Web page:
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Frequently Asked Questions

SHUTAFIM – PARTNERS
A Recognition Program for Exemplary Community Partnerships
From the Union for Reform Judaism Synagogue-Federation Relations Committee

 

What is the Shutafim-Partners program?

This is an initiative of the Synagogue-Federation Relations Committee of the Union for Reform Judaism, to recognize exemplary collaboration between Jewish Federations and their local synagogue communities.  Every two years, the Committee selects three communities for recognition, one small, one mid-sized, and one large.  Representatives of those communities are invited to serve as panelists at a workshop on synagogue-federation relations at the Union’s Biennial Convention. 

How are communities to be recognized selected?

Communities are selected from among those recommended during an open nominations process.  The process is publicized through various on-line media and through normal publicity channels to all URJ member congregations and to all Federations through the Jewish Federations of North America.  Nominations must be made using an on-line form on the URJ website.  Communities to be recognized at the Biennial are selected by a sub-committee consisting of members of the URJ Synagogue-Federation Relations Committee whose communities are not in contention.

What are the criteria for recognition?

The Shutafim program is designed to recognize and stimulate collaborative relationships between Federations and their synagogue communities.  This therefore takes into consideration not only the ways Federations assist and support synagogues, but also the ways synagogues and the synagogue community support and collaborate with the Federation.  Since one of the objectives of the Synagogue-Federation Relations Committee is to foster collaboration and cooperation between and among synagogues and streams, as well as with the Federation, special attention is also given to activities and programs in support of that aspiration.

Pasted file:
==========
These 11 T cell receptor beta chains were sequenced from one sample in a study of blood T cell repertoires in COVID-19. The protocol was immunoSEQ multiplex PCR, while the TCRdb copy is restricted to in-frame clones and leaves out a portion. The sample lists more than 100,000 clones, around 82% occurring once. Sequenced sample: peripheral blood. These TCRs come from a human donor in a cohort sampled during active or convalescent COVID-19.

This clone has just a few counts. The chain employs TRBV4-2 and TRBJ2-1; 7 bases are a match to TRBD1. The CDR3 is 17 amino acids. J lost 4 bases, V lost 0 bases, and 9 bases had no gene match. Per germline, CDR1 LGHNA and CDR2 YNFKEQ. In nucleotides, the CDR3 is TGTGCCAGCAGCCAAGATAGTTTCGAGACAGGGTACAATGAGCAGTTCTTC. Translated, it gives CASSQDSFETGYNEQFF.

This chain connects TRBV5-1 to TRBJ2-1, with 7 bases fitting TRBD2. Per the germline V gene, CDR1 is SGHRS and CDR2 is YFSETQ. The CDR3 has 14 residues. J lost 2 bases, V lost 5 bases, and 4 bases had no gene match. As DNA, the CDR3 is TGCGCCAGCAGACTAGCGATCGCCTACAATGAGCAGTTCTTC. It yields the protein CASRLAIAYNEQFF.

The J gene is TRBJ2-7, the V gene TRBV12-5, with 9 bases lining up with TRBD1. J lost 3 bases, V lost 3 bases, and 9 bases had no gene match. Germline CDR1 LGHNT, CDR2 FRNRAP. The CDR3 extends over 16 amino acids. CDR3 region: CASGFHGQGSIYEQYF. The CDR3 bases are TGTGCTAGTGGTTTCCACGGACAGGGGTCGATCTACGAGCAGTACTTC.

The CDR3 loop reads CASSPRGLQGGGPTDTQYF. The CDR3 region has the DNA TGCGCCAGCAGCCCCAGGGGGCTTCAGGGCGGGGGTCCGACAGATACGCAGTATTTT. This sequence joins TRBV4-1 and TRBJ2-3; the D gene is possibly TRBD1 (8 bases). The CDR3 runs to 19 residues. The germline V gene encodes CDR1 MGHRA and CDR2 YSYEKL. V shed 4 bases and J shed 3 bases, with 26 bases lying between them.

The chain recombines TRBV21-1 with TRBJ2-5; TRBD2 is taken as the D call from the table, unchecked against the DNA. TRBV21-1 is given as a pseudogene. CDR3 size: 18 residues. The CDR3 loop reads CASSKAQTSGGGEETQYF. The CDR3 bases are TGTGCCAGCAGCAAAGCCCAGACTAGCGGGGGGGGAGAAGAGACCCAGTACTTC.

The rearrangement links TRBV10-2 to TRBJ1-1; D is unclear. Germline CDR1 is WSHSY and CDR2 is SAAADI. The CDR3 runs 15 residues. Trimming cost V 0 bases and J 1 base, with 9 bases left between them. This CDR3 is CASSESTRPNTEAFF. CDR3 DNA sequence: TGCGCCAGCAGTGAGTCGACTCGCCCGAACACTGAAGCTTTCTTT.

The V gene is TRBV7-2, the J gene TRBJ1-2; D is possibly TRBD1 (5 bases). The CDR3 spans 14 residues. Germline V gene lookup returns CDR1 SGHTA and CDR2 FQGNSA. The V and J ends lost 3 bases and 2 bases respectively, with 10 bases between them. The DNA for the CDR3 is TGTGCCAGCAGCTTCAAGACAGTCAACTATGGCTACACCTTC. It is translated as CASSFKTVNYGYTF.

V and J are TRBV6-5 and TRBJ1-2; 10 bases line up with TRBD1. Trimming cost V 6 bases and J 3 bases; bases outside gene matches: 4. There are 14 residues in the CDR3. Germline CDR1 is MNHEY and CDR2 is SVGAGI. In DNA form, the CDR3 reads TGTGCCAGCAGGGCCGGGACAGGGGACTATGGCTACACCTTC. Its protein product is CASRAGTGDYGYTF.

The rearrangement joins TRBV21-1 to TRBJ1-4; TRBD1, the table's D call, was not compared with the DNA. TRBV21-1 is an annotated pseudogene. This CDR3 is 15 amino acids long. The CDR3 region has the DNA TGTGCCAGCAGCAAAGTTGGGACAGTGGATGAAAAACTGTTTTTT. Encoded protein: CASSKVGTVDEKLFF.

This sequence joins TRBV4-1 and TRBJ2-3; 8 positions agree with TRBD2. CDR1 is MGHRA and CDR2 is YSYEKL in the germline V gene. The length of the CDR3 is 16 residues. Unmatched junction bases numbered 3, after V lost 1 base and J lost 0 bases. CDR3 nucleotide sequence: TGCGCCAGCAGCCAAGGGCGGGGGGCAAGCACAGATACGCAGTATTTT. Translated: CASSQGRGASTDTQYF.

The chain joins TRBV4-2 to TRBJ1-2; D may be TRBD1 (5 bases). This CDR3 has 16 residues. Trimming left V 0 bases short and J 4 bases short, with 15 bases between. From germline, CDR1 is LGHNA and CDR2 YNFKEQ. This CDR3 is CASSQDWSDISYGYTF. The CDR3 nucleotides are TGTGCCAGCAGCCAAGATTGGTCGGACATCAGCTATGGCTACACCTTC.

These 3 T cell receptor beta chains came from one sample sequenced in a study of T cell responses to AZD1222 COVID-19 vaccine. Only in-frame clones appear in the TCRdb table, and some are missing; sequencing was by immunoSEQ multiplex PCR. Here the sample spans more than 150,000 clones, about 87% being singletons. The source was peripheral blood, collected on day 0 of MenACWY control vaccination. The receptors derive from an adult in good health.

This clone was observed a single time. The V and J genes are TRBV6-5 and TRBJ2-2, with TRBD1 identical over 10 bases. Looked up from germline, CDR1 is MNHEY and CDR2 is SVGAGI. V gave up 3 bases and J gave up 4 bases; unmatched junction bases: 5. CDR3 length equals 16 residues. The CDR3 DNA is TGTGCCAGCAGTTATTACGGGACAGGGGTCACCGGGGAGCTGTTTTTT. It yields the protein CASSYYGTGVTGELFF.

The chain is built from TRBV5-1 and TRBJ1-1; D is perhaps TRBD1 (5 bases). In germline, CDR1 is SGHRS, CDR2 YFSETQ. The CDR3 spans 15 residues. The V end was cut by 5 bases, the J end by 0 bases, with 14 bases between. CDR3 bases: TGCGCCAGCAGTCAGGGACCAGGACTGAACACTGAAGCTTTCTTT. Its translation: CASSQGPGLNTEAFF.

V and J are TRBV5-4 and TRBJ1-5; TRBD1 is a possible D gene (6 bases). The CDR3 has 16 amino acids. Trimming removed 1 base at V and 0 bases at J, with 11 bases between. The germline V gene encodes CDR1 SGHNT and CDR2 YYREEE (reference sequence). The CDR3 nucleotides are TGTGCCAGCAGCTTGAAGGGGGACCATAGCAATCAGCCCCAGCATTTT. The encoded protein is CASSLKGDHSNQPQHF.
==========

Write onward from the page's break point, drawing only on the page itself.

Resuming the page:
How do you determine in what size range a community falls?

The boundary between small and mid-sized, and that between mid-sized and large, are fluid, at the discretion of the judging committee.  Generally speaking,  a small community is one with fewer than 35,000 Jews and five or fewer synagogues (of all streams); a mid-sized community is one with more than 35,000 and fewer than 100,000 Jews and fifty or fewer synagogues; and a large community is one with more than 100,000 Jews and more than fifty synagogues. 

Who may enter a nomination for Shutafim recognition?

Anyone may nominate a community for recognition, but it is anticipated that most nominations will come from Reform synagogue leaders or from local Federations. 

What is the deadline for nominations?

Nominations must be submitted on line at www.urj.org/shutafim by May 31, 2011.  Communities to be recognized will be notified by August 31, 2011, providing enough time for representatives of those communities to make arrangements to be at the Biennial to participate in the panel and to be recognized.  The 2011 Biennial will be held in the Washington D.C. area, from December 14-18, 2011.

What is the nature of the recognition?

The communities being recognized will be listed in the Biennial Program Book, and will be recognized on Jumbotron screens during selected plenary sessions of the Biennial.  Certificates will be presented to the winning communities at the Synagogue-Federation Relations learning session.  Efforts will be made to arrange photo opportunities of the certificate presentation by a top officer of the Union.  A certificate presentation will also be arranged at a Federation board meeting or other Federation-sponsored event in each community being recognized.  The Union will also issue news releases through its entire publicity distribution list, with special attention to Anglo-Jewish publications in the selected communities. 

What communities have previously been recognized? 

The Shutafim program was inaugurated in 2007, and three communities were recognized at that year’s Biennial Convention in San Diego:  Rochester NY (small); San Diego CA (mid-sized); and Washington DC (large).  The program was suspended for 2009.

 

 
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